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Fruitful fishing when weather permits
  |  First Published: March 2012



The powers from above have dished up some very ordinary weather for the second year running and between the wind, rain and large seas, opportunities to get offshore have been very limited.

The amount of dirty water flowing out of the rivers and creeks is keeping the mackerel off the close in reefs but it should only take a week or so to clean up once the weather gives us a break. Mackerel reports from along the coast have been promising, we just need a run of good weather to get out and nail a few.

Quite often the bottom fishing on the close in reefs can be as good. As the murky water starts to clear, the reef fish will come in for an easy feed.

When chasing mackerel, find where the clean water meets the dirty and troll the clean side looking for bait and quite often that’s where the mackerel will be.

March gives anglers plenty of options east of the South Passage Bar. Along with Spanish mackerel, wahoo, should be very active and there should be some hefty specimens at that. High speed trolling with lures such as Hex Heads and Halco Laser Pros are normally the best method to boat one of these ocean going greyhounds, but don’t be afraid to slow troll a live tuna or large slimey mackerel – you just might find a real XOS model.

Hot spots for wahoo include ‘The Group’ and ‘The Sevens’ off Point Lookout and further north at Hutchinson Shoal, just a few kilometres north of Cape Moreton. The key to wahoo numbers on the closer grounds is blue water, so let’s hope we get plenty of blue water pushing close inshore in the next couple of months.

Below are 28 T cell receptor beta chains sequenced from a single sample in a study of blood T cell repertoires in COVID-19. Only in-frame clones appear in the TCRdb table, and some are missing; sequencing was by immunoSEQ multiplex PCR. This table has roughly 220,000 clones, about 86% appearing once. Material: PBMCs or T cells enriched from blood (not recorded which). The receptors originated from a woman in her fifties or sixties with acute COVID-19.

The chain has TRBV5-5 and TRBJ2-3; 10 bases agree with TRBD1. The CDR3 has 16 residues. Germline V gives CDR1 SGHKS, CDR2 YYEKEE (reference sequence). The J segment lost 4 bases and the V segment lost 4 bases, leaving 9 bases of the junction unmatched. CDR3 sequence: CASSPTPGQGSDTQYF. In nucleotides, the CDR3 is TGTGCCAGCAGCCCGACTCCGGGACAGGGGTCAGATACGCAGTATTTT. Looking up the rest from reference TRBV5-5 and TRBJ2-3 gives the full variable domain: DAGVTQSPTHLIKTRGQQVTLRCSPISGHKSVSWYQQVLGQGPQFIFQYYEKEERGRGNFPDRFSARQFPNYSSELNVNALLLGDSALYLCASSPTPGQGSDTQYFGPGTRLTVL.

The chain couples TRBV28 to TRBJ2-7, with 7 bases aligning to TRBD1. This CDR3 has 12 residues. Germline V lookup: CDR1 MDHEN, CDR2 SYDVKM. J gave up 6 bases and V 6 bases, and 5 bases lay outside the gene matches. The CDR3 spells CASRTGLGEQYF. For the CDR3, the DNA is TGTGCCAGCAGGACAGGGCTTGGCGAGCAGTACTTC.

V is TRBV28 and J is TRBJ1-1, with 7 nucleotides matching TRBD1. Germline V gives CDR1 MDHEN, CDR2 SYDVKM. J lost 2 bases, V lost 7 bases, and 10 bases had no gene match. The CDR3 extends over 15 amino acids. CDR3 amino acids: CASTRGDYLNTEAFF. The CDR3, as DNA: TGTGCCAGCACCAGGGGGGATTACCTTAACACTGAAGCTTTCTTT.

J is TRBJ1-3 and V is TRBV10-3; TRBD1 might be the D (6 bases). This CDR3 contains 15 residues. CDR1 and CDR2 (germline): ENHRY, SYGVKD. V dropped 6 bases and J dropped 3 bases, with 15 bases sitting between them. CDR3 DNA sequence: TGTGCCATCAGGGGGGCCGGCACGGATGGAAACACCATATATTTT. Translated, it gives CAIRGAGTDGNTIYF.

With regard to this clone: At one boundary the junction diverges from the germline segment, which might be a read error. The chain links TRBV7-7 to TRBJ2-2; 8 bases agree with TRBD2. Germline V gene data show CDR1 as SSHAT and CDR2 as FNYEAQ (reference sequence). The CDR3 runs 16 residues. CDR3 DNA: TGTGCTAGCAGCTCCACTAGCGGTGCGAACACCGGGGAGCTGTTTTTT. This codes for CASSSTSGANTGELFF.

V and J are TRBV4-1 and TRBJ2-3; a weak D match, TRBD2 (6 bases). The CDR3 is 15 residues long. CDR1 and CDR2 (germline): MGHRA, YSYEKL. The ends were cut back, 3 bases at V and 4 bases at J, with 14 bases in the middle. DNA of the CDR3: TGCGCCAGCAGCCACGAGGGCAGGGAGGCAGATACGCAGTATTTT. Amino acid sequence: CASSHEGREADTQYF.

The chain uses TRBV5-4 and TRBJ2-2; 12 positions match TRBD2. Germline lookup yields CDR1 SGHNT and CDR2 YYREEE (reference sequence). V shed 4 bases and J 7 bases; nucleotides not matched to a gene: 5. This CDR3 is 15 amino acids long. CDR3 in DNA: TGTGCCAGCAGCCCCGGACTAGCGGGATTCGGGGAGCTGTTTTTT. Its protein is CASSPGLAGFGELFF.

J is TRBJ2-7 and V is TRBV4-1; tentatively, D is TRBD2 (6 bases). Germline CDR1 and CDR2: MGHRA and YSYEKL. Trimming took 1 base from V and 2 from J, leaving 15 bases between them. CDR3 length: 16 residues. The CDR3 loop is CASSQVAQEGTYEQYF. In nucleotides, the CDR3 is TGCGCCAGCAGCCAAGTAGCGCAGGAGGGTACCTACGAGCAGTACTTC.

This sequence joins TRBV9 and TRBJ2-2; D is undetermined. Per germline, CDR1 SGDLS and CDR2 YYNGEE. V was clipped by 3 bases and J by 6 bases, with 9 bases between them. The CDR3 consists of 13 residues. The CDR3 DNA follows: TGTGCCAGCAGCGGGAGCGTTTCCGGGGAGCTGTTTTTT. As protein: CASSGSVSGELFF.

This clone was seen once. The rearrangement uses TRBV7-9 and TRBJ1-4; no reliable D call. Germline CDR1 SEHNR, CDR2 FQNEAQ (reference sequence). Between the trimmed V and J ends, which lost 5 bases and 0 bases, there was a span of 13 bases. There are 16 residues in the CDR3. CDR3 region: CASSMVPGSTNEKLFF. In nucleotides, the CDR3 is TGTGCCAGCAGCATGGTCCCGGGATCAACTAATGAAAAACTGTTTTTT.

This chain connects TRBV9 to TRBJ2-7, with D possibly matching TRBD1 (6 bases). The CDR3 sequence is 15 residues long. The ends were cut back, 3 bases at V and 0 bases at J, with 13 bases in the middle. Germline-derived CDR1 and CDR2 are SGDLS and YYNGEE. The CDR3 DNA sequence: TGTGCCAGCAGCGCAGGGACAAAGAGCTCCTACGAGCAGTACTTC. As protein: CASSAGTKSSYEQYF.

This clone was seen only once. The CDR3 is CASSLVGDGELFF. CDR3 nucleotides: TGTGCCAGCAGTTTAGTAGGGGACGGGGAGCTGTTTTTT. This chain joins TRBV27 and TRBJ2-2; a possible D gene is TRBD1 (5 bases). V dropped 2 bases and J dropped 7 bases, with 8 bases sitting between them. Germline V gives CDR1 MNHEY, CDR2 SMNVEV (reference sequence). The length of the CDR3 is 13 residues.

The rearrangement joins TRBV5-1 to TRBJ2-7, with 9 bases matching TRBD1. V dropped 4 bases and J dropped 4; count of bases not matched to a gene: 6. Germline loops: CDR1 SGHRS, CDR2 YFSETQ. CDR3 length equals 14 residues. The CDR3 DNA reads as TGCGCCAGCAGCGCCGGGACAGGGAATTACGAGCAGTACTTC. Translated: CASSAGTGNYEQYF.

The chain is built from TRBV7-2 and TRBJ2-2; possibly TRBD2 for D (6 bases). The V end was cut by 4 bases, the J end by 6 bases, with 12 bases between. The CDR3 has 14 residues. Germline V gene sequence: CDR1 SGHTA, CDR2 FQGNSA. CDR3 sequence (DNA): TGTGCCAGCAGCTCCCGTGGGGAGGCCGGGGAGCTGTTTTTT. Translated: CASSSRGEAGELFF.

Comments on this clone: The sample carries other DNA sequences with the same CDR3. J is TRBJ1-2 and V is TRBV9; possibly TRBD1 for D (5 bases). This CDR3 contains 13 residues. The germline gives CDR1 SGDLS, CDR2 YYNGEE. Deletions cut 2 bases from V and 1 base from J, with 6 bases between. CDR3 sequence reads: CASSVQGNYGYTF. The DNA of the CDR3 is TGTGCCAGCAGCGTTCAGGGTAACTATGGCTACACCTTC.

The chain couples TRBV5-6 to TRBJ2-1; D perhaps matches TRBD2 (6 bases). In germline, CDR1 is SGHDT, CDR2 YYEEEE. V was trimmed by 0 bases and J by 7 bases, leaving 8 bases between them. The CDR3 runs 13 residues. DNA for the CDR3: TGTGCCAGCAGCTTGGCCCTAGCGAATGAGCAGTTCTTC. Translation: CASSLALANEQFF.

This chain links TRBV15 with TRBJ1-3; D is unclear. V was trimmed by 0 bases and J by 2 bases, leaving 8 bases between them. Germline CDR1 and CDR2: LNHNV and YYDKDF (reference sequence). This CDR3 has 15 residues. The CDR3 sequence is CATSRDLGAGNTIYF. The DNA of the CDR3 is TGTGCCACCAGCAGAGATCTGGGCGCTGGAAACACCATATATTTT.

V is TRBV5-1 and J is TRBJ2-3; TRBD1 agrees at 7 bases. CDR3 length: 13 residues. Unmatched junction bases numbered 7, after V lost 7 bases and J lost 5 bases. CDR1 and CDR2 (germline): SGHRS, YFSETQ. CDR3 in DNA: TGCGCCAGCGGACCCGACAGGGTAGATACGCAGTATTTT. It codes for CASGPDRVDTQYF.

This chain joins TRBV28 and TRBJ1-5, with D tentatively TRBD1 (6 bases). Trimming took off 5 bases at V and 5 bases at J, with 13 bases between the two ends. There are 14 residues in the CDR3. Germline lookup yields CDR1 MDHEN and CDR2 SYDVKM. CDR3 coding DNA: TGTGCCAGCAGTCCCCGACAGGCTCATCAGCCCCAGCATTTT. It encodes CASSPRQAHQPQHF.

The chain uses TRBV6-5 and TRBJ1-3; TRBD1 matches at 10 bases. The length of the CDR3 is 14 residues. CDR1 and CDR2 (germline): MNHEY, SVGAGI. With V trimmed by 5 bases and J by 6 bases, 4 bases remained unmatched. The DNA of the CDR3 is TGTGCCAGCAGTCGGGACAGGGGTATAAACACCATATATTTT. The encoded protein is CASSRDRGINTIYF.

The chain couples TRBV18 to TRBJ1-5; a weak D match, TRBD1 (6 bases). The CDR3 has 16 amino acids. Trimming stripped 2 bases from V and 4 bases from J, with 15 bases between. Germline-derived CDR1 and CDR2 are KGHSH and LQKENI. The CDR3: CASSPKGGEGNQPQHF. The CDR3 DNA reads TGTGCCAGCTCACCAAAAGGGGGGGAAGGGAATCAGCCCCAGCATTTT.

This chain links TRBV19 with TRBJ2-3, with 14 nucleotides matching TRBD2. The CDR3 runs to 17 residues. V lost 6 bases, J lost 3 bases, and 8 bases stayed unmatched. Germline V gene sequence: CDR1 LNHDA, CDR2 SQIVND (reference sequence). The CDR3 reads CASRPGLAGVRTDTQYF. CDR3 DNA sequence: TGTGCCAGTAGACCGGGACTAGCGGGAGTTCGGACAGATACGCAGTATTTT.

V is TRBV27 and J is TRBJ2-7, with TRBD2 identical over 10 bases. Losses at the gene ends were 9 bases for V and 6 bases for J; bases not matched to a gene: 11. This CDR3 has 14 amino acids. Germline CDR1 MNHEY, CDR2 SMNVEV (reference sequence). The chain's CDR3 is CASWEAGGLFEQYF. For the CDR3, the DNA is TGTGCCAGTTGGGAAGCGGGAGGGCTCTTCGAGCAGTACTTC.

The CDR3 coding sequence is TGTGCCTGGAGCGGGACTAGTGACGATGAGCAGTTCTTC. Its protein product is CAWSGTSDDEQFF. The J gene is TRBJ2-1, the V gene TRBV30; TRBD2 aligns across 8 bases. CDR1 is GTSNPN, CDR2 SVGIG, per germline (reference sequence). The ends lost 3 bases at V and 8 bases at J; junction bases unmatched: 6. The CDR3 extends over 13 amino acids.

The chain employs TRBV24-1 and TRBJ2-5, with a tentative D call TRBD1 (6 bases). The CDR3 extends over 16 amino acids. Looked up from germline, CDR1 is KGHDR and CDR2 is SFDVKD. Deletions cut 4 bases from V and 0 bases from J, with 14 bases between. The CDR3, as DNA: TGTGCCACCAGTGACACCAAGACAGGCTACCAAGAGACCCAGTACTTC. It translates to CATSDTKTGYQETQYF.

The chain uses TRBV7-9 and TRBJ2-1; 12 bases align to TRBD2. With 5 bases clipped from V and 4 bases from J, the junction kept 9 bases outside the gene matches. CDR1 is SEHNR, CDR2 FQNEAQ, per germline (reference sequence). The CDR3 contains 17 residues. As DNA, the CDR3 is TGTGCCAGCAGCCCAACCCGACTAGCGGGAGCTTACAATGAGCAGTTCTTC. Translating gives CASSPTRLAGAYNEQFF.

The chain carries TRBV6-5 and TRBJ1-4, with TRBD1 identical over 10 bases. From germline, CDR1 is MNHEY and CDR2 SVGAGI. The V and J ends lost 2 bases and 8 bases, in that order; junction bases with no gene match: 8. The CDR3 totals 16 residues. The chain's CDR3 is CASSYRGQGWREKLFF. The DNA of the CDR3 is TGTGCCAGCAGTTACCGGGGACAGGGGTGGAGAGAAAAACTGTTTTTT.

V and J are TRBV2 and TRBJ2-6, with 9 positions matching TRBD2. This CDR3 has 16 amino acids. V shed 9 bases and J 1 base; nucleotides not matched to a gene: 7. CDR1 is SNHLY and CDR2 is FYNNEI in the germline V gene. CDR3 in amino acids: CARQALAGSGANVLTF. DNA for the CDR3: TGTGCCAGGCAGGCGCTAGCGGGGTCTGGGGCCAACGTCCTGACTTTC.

There should be good numbers of school mackerel hanging around the close in coffee rocks reefs off Moreton Island along with Spaniards and to a lesser extent wahoo.

The schoolies can sometimes be quite solid fish and on occasion we’ve boated ones larger than just legal on occasion we’ve boated ones larger than just legal Spaniards. They respond well to trolled livies and pillies and it pays to use a bit of lead crimped onto the front hook when trolling pillies to help it swim straight plus get it down to where the fish are feeding. They will also feel in that greeny coloured water that other mackerel usually shy away from and to top it off they’re good on the plate.

This time of year the wider reefs such as the 35s, 37s, 42s, plus the isolated wrecks that most people know about usually fish well for school sized amberjack, Samson and yellowtail kingfish. Using jigs or livies fished on braid will get you the best results.

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